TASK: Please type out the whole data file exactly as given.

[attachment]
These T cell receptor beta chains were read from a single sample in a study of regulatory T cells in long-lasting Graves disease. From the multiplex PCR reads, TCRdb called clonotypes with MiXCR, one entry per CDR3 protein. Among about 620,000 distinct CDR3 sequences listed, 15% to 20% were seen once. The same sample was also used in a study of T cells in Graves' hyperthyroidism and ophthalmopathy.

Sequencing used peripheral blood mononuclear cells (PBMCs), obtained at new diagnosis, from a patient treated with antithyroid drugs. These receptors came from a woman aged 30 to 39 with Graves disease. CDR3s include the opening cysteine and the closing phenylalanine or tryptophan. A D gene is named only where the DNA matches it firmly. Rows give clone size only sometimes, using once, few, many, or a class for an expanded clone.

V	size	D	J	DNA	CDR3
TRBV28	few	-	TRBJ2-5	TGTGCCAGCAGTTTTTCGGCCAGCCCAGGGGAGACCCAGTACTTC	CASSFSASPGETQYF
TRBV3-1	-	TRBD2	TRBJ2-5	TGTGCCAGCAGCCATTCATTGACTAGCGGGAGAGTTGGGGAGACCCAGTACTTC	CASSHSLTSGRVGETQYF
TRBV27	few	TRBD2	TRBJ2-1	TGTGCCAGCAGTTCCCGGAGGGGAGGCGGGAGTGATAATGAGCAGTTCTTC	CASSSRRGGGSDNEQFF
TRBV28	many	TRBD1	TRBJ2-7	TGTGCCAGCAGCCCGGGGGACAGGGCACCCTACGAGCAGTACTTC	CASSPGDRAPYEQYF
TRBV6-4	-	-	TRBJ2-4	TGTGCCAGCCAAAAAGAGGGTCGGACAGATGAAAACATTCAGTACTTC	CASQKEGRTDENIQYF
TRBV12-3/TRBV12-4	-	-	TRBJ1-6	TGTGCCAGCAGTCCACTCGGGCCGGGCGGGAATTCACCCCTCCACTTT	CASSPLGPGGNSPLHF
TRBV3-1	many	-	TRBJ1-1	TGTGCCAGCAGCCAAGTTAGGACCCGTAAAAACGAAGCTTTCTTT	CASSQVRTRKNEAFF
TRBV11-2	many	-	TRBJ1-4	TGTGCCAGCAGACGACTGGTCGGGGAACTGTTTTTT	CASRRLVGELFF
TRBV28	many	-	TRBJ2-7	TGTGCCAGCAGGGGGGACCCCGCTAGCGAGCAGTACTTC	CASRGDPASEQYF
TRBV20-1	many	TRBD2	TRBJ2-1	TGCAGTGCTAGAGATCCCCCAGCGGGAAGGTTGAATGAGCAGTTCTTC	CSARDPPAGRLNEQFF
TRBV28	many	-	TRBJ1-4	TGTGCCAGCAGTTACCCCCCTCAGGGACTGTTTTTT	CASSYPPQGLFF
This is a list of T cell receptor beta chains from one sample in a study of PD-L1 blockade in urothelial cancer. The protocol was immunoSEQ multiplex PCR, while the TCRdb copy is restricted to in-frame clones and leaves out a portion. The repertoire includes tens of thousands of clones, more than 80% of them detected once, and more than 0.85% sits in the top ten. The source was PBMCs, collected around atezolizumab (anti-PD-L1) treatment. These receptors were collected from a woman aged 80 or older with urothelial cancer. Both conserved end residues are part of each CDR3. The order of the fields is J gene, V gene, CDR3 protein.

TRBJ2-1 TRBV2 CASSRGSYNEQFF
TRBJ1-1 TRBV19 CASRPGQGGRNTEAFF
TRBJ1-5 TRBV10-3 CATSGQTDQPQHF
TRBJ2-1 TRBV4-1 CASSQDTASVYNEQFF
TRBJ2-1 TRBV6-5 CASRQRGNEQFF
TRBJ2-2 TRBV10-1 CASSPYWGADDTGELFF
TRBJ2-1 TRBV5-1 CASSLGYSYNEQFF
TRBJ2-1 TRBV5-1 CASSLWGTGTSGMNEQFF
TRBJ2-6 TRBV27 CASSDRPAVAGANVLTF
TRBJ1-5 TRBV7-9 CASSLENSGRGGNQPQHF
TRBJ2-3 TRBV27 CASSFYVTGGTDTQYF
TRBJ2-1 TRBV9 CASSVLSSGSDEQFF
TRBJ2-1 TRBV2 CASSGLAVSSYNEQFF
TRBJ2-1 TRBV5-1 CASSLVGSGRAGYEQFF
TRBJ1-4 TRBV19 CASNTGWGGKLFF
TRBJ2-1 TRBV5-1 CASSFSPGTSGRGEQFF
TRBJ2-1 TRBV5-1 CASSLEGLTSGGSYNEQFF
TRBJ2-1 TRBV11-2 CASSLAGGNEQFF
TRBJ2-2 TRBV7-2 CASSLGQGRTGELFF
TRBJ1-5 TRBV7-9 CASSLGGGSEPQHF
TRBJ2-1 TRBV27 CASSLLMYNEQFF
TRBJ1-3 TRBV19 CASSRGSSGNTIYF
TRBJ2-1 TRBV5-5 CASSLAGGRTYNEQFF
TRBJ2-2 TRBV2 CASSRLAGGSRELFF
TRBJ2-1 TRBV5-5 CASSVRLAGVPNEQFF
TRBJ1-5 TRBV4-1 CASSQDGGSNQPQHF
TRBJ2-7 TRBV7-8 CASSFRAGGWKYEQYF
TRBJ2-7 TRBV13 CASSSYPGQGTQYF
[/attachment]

These T cell receptor beta chains were read from a single sample in a study of regulatory T cells in long-lasting Graves disease. From the multiplex PCR reads, TCRdb called clonotypes with MiXCR, one entry per CDR3 protein. Among about 620,000 distinct CDR3 sequences listed, 15% to 20% were seen once. The same sample was also used in a study of T cells in Graves' hyperthyroidism and ophthalmopathy.

Sequencing used peripheral blood mononuclear cells (PBMCs), obtained at new diagnosis, from a patient treated with antithyroid drugs. These receptors came from a woman aged 30 to 39 with Graves disease. CDR3s include the opening cysteine and the closing phenylalanine or tryptophan. A D gene is named only where the DNA matches it firmly. Rows give clone size only sometimes, using once, few, many, or a class for an expanded clone.

V	size	D	J	DNA	CDR3
TRBV28	few	-	TRBJ2-5	TGTGCCAGCAGTTTTTCGGCCAGCCCAGGGGAGACCCAGTACTTC	CASSFSASPGETQYF
TRBV3-1	-	TRBD2	TRBJ2-5	TGTGCCAGCAGCCATTCATTGACTAGCGGGAGAGTTGGGGAGACCCAGTACTTC	CASSHSLTSGRVGETQYF
TRBV27	few	TRBD2	TRBJ2-1	TGTGCCAGCAGTTCCCGGAGGGGAGGCGGGAGTGATAATGAGCAGTTCTTC	CASSSRRGGGSDNEQFF
TRBV28	many	TRBD1	TRBJ2-7	TGTGCCAGCAGCCCGGGGGACAGGGCACCCTACGAGCAGTACTTC	CASSPGDRAPYEQYF
TRBV6-4	-	-	TRBJ2-4	TGTGCCAGCCAAAAAGAGGGTCGGACAGATGAAAACATTCAGTACTTC	CASQKEGRTDENIQYF
TRBV12-3/TRBV12-4	-	-	TRBJ1-6	TGTGCCAGCAGTCCACTCGGGCCGGGCGGGAATTCACCCCTCCACTTT	CASSPLGPGGNSPLHF
TRBV3-1	many	-	TRBJ1-1	TGTGCCAGCAGCCAAGTTAGGACCCGTAAAAACGAAGCTTTCTTT	CASSQVRTRKNEAFF
TRBV11-2	many	-	TRBJ1-4	TGTGCCAGCAGACGACTGGTCGGGGAACTGTTTTTT	CASRRLVGELFF
TRBV28	many	-	TRBJ2-7	TGTGCCAGCAGGGGGGACCCCGCTAGCGAGCAGTACTTC	CASRGDPASEQYF
TRBV20-1	many	TRBD2	TRBJ2-1	TGCAGTGCTAGAGATCCCCCAGCGGGAAGGTTGAATGAGCAGTTCTTC	CSARDPPAGRLNEQFF
TRBV28	many	-	TRBJ1-4	TGTGCCAGCAGTTACCCCCCTCAGGGACTGTTTTTT	CASSYPPQGLFF
This is a list of T cell receptor beta chains from one sample in a study of PD-L1 blockade in urothelial cancer. The protocol was immunoSEQ multiplex PCR, while the TCRdb copy is restricted to in-frame clones and leaves out a portion. The repertoire includes tens of thousands of clones, more than 80% of them detected once, and more than 0.85% sits in the top ten. The source was PBMCs, collected around atezolizumab (anti-PD-L1) treatment. These receptors were collected from a woman aged 80 or older with urothelial cancer. Both conserved end residues are part of each CDR3. The order of the fields is J gene, V gene, CDR3 protein.

TRBJ2-1 TRBV2 CASSRGSYNEQFF
TRBJ1-1 TRBV19 CASRPGQGGRNTEAFF
TRBJ1-5 TRBV10-3 CATSGQTDQPQHF
TRBJ2-1 TRBV4-1 CASSQDTASVYNEQFF
TRBJ2-1 TRBV6-5 CASRQRGNEQFF
TRBJ2-2 TRBV10-1 CASSPYWGADDTGELFF
TRBJ2-1 TRBV5-1 CASSLGYSYNEQFF
TRBJ2-1 TRBV5-1 CASSLWGTGTSGMNEQFF
TRBJ2-6 TRBV27 CASSDRPAVAGANVLTF
TRBJ1-5 TRBV7-9 CASSLENSGRGGNQPQHF
TRBJ2-3 TRBV27 CASSFYVTGGTDTQYF
TRBJ2-1 TRBV9 CASSVLSSGSDEQFF
TRBJ2-1 TRBV2 CASSGLAVSSYNEQFF
TRBJ2-1 TRBV5-1 CASSLVGSGRAGYEQFF
TRBJ1-4 TRBV19 CASNTGWGGKLFF
TRBJ2-1 TRBV5-1 CASSFSPGTSGRGEQFF
TRBJ2-1 TRBV5-1 CASSLEGLTSGGSYNEQFF
TRBJ2-1 TRBV11-2 CASSLAGGNEQFF
TRBJ2-2 TRBV7-2 CASSLGQGRTGELFF
TRBJ1-5 TRBV7-9 CASSLGGGSEPQHF
TRBJ2-1 TRBV27 CASSLLMYNEQFF
TRBJ1-3 TRBV19 CASSRGSSGNTIYF
TRBJ2-1 TRBV5-5 CASSLAGGRTYNEQFF
TRBJ2-2 TRBV2 CASSRLAGGSRELFF
TRBJ2-1 TRBV5-5 CASSVRLAGVPNEQFF
TRBJ1-5 TRBV4-1 CASSQDGGSNQPQHF
TRBJ2-7 TRBV7-8 CASSFRAGGWKYEQYF
TRBJ2-7 TRBV13 CASSSYPGQGTQYF